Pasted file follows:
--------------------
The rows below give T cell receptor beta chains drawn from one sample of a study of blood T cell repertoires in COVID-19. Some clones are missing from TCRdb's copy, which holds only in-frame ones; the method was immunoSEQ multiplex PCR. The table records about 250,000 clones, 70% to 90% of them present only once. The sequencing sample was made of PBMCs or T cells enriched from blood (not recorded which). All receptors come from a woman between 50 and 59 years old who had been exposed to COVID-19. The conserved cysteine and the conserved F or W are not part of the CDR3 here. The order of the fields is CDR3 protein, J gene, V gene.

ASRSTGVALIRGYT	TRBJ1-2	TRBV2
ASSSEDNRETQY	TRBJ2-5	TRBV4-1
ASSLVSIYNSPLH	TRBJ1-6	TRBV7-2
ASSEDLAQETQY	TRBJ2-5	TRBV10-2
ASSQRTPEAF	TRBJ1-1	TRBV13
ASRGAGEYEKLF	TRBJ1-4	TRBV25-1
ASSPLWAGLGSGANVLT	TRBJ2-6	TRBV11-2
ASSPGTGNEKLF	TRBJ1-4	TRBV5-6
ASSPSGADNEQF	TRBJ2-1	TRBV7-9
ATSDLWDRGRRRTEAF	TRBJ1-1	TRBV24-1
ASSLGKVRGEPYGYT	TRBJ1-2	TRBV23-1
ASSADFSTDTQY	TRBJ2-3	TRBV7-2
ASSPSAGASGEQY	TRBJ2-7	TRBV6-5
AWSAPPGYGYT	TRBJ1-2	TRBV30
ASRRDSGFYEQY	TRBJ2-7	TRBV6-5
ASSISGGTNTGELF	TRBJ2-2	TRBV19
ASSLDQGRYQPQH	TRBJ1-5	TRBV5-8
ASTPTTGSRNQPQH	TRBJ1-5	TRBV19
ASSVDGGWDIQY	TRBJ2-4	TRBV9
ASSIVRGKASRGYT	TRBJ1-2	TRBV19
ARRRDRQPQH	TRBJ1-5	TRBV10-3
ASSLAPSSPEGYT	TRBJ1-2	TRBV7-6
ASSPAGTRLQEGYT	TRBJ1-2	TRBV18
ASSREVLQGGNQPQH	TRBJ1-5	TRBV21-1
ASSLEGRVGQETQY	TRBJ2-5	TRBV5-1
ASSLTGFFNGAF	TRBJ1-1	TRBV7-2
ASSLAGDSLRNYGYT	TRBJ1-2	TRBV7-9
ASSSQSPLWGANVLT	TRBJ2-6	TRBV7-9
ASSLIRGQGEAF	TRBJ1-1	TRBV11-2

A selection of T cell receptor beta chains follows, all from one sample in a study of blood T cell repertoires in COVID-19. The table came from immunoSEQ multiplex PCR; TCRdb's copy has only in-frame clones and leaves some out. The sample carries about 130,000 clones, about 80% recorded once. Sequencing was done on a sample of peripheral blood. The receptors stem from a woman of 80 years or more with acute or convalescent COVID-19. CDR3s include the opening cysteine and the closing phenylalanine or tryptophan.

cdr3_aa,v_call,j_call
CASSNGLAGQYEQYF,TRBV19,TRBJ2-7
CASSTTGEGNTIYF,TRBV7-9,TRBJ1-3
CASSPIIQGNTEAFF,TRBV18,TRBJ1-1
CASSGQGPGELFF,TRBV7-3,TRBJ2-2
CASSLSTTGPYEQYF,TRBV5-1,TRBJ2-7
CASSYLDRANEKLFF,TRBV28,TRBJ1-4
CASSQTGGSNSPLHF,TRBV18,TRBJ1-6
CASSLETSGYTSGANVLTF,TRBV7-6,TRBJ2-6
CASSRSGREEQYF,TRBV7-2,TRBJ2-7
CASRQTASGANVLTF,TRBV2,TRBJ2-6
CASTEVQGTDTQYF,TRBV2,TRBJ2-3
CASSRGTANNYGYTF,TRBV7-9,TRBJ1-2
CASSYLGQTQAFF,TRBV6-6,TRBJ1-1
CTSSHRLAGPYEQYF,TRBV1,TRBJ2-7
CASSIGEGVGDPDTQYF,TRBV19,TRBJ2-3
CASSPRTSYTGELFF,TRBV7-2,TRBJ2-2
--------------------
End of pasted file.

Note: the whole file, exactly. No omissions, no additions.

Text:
The rows below give T cell receptor beta chains drawn from one sample of a study of blood T cell repertoires in COVID-19. Some clones are missing from TCRdb's copy, which holds only in-frame ones; the method was immunoSEQ multiplex PCR. The table records about 250,000 clones, 70% to 90% of them present only once. The sequencing sample was made of PBMCs or T cells enriched from blood (not recorded which). All receptors come from a woman between 50 and 59 years old who had been exposed to COVID-19. The conserved cysteine and the conserved F or W are not part of the CDR3 here. The order of the fields is CDR3 protein, J gene, V gene.

ASRSTGVALIRGYT	TRBJ1-2	TRBV2
ASSSEDNRETQY	TRBJ2-5	TRBV4-1
ASSLVSIYNSPLH	TRBJ1-6	TRBV7-2
ASSEDLAQETQY	TRBJ2-5	TRBV10-2
ASSQRTPEAF	TRBJ1-1	TRBV13
ASRGAGEYEKLF	TRBJ1-4	TRBV25-1
ASSPLWAGLGSGANVLT	TRBJ2-6	TRBV11-2
ASSPGTGNEKLF	TRBJ1-4	TRBV5-6
ASSPSGADNEQF	TRBJ2-1	TRBV7-9
ATSDLWDRGRRRTEAF	TRBJ1-1	TRBV24-1
ASSLGKVRGEPYGYT	TRBJ1-2	TRBV23-1
ASSADFSTDTQY	TRBJ2-3	TRBV7-2
ASSPSAGASGEQY	TRBJ2-7	TRBV6-5
AWSAPPGYGYT	TRBJ1-2	TRBV30
ASRRDSGFYEQY	TRBJ2-7	TRBV6-5
ASSISGGTNTGELF	TRBJ2-2	TRBV19
ASSLDQGRYQPQH	TRBJ1-5	TRBV5-8
ASTPTTGSRNQPQH	TRBJ1-5	TRBV19
ASSVDGGWDIQY	TRBJ2-4	TRBV9
ASSIVRGKASRGYT	TRBJ1-2	TRBV19
ARRRDRQPQH	TRBJ1-5	TRBV10-3
ASSLAPSSPEGYT	TRBJ1-2	TRBV7-6
ASSPAGTRLQEGYT	TRBJ1-2	TRBV18
ASSREVLQGGNQPQH	TRBJ1-5	TRBV21-1
ASSLEGRVGQETQY	TRBJ2-5	TRBV5-1
ASSLTGFFNGAF	TRBJ1-1	TRBV7-2
ASSLAGDSLRNYGYT	TRBJ1-2	TRBV7-9
ASSSQSPLWGANVLT	TRBJ2-6	TRBV7-9
ASSLIRGQGEAF	TRBJ1-1	TRBV11-2

A selection of T cell receptor beta chains follows, all from one sample in a study of blood T cell repertoires in COVID-19. The table came from immunoSEQ multiplex PCR; TCRdb's copy has only in-frame clones and leaves some out. The sample carries about 130,000 clones, about 80% recorded once. Sequencing was done on a sample of peripheral blood. The receptors stem from a woman of 80 years or more with acute or convalescent COVID-19. CDR3s include the opening cysteine and the closing phenylalanine or tryptophan.

cdr3_aa,v_call,j_call
CASSNGLAGQYEQYF,TRBV19,TRBJ2-7
CASSTTGEGNTIYF,TRBV7-9,TRBJ1-3
CASSPIIQGNTEAFF,TRBV18,TRBJ1-1
CASSGQGPGELFF,TRBV7-3,TRBJ2-2
CASSLSTTGPYEQYF,TRBV5-1,TRBJ2-7
CASSYLDRANEKLFF,TRBV28,TRBJ1-4
CASSQTGGSNSPLHF,TRBV18,TRBJ1-6
CASSLETSGYTSGANVLTF,TRBV7-6,TRBJ2-6
CASSRSGREEQYF,TRBV7-2,TRBJ2-7
CASRQTASGANVLTF,TRBV2,TRBJ2-6
CASTEVQGTDTQYF,TRBV2,TRBJ2-3
CASSRGTANNYGYTF,TRBV7-9,TRBJ1-2
CASSYLGQTQAFF,TRBV6-6,TRBJ1-1
CTSSHRLAGPYEQYF,TRBV1,TRBJ2-7
CASSIGEGVGDPDTQYF,TRBV19,TRBJ2-3
CASSPRTSYTGELFF,TRBV7-2,TRBJ2-2